Regular Articles

Johan Santana

Ht: 6-0, Wt: 205, DOB: 3/13/79, Pos: LHSP, Team: Minnesota Twins

Year
Wins
ERA
IP
K's
2000
2
6.49
86.0
64
2001
1
4.74
43.2
28
2002
8
2.99
108.1
137
2003
12
3.07
158.1
169
2004
20
2.61
228.0
265
*stats current as of 9/29/04

Ladies and Gentlemen, allow me to introduce your American League Cy Young Award winner. I’ll give you a hint as to his identity: he last pitched on September 29th in Yankee Stadium, but he wasn’t wearing pinstripes. The person I’m talking about is Johan Santana, the ace of the Minnesota Twins pitching staff. And he’s the Cy Young winner for this year, no doubt about it.

The lefty signed by Andres Reiner was previously in the Houston Astros farm system, but then was traded to the Marlins. The Twins drafted him in the Rule V pick from the Marlins and allowed him to take his lumps in the 2000 and 2001 seasons, but knew he would be something special.

Santana throws a mid-90s fastball, hard breaking slider, curveball, and two different types of changeups. The key to Santana’s success are his two changeups, thrown with two different grips to provide two different types of break. The major thing against Santana – and this is practically a non factor – is that he is not that adept at fielding his position. His pickoff throw to first makes it very difficult to steal off him, if runners ever get on base.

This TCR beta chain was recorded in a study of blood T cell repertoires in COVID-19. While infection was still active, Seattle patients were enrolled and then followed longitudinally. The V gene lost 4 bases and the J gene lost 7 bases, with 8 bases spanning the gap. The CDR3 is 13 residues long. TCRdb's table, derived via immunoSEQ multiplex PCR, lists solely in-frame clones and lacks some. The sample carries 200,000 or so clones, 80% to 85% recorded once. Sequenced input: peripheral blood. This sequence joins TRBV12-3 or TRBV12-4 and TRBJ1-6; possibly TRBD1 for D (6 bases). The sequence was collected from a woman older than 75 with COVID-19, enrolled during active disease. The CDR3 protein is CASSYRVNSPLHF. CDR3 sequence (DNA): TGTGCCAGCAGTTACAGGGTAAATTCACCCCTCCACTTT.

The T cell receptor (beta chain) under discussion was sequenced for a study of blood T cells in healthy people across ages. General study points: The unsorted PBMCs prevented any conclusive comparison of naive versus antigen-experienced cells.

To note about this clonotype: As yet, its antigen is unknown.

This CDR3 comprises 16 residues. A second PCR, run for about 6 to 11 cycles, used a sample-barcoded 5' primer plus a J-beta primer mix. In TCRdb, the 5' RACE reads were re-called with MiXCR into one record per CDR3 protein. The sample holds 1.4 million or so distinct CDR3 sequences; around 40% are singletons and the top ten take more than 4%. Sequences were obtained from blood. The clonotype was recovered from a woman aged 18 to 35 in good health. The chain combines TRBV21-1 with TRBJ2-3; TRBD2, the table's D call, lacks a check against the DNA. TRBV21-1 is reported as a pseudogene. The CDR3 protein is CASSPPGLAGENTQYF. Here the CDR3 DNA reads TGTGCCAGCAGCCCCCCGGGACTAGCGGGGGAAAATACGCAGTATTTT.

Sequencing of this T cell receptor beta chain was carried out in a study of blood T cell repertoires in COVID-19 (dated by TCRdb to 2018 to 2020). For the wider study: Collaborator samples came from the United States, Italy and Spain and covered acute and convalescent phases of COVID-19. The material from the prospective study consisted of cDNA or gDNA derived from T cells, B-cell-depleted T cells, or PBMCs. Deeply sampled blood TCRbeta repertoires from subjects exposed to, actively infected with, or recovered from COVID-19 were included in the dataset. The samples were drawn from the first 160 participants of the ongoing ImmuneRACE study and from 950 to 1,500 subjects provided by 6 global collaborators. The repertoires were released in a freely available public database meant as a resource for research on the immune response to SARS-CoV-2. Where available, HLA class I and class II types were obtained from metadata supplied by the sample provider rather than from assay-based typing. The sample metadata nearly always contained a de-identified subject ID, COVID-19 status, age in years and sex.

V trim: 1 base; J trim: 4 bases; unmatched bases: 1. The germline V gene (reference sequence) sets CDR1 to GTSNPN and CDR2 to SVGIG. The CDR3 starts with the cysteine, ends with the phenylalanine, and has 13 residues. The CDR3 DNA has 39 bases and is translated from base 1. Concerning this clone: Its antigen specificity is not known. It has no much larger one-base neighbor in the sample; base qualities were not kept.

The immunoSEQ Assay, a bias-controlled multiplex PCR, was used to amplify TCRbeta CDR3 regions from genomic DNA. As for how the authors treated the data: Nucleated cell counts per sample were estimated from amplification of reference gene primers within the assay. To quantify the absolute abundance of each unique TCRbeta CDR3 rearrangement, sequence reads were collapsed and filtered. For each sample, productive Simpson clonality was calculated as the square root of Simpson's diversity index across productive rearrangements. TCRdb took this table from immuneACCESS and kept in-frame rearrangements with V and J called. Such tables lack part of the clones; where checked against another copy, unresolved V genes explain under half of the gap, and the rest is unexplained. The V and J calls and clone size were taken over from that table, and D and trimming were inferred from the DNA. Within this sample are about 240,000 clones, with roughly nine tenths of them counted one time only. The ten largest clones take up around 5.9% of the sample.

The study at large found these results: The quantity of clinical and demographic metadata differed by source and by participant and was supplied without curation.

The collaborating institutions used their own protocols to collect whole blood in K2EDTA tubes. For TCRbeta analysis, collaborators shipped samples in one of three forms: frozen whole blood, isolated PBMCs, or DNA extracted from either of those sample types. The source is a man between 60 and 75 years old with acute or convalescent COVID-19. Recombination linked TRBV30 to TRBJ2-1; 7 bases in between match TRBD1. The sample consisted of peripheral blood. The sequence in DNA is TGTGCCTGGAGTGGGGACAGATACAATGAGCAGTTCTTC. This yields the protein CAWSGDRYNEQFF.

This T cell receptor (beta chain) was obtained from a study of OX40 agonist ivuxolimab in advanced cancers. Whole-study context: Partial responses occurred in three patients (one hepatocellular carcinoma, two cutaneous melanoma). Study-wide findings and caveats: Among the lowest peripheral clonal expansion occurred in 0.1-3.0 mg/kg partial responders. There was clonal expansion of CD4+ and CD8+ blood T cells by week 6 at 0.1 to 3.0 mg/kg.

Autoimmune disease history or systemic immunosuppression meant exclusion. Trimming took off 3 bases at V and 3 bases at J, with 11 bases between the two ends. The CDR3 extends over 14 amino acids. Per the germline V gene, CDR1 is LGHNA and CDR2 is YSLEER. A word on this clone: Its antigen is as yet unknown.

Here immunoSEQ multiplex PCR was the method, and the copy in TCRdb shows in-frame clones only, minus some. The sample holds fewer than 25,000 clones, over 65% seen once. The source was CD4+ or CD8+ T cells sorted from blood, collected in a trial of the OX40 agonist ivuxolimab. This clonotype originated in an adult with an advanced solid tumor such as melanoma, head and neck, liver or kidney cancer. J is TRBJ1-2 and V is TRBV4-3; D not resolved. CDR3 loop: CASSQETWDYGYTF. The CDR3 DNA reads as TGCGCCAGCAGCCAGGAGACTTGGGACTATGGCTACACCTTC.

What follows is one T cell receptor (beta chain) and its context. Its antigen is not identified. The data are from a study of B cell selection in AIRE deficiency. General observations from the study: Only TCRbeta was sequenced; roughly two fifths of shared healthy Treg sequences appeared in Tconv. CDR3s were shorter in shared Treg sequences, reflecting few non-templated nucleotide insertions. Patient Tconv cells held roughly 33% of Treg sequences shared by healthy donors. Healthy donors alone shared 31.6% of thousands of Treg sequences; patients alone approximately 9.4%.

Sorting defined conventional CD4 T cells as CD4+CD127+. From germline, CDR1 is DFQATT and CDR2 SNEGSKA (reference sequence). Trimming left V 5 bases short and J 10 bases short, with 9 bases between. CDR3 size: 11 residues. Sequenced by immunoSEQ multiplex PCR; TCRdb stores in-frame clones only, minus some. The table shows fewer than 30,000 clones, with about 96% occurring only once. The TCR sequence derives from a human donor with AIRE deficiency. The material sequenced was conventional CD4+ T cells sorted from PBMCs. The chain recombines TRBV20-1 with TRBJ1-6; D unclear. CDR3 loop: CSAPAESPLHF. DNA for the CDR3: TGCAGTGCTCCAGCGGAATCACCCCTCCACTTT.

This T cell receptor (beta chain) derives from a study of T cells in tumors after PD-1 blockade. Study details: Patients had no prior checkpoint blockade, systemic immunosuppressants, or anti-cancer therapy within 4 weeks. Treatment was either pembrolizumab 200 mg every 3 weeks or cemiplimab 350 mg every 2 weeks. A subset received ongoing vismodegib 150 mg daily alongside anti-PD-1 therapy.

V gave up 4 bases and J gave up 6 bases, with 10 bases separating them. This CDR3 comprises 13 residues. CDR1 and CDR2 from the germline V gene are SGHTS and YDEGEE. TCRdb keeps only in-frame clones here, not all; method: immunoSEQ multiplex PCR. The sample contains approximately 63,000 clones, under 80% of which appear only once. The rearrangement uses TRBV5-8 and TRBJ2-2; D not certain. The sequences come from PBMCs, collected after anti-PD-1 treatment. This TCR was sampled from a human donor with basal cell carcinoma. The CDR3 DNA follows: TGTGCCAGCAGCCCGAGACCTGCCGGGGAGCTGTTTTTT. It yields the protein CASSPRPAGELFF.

Whenever Santana approaches the mound, he has bulldog intensity. His manager Ron Gardenhire on Santana’s recent start in Baltimore: “He was so fired up. You could see in his eyes he was totally locked in, like it was the last game of the World Series.” The skipper goes on to say that Santana struck out three guys on with “the best changeups I’ve ever seen.” For someone who’s been in the game that long, that is quite a high compliment.

Having one of those years with pure “stupid” numbers (20 wins, 228 IP, 2.61 ERA), the twenty-five year old lefty is just plain dominating. There is no other word to describe his mastery of the opposing teams. The southpaw leads the American League in ERA (2.61), strikeouts (265), and opponents’ batting average. He doesn’t just lead these categories, he owns them. Curt Schilling, over .6 runs above him, is second in the race for ERA title. Forty-three strikeouts behind Santana is Pedro Martinez and sixty-two behind Santana is Schilling. The Venezuelan lefty leads the batting average against by over 30 points. The only category where our protagonist doesn’t lead is wins, where Curt Schilling has 21, while Santana has only 20. In this year Santana has won two consecutive AL Pitcher of the Month awards, and so far in September has given up only two earned runs, making him highly probable for a third.

But sometimes voters go for win total and throw out the other categories.

“I would hope that wouldn’t be important because of what this young man does,” Gardenhire said. “I know people look at number of wins. But this kid has done so much. If you look at the numbers and what this guy has done, it would be tough for me to say he hasn’t been the best pitcher.”

And he has, just take a look at the numbers.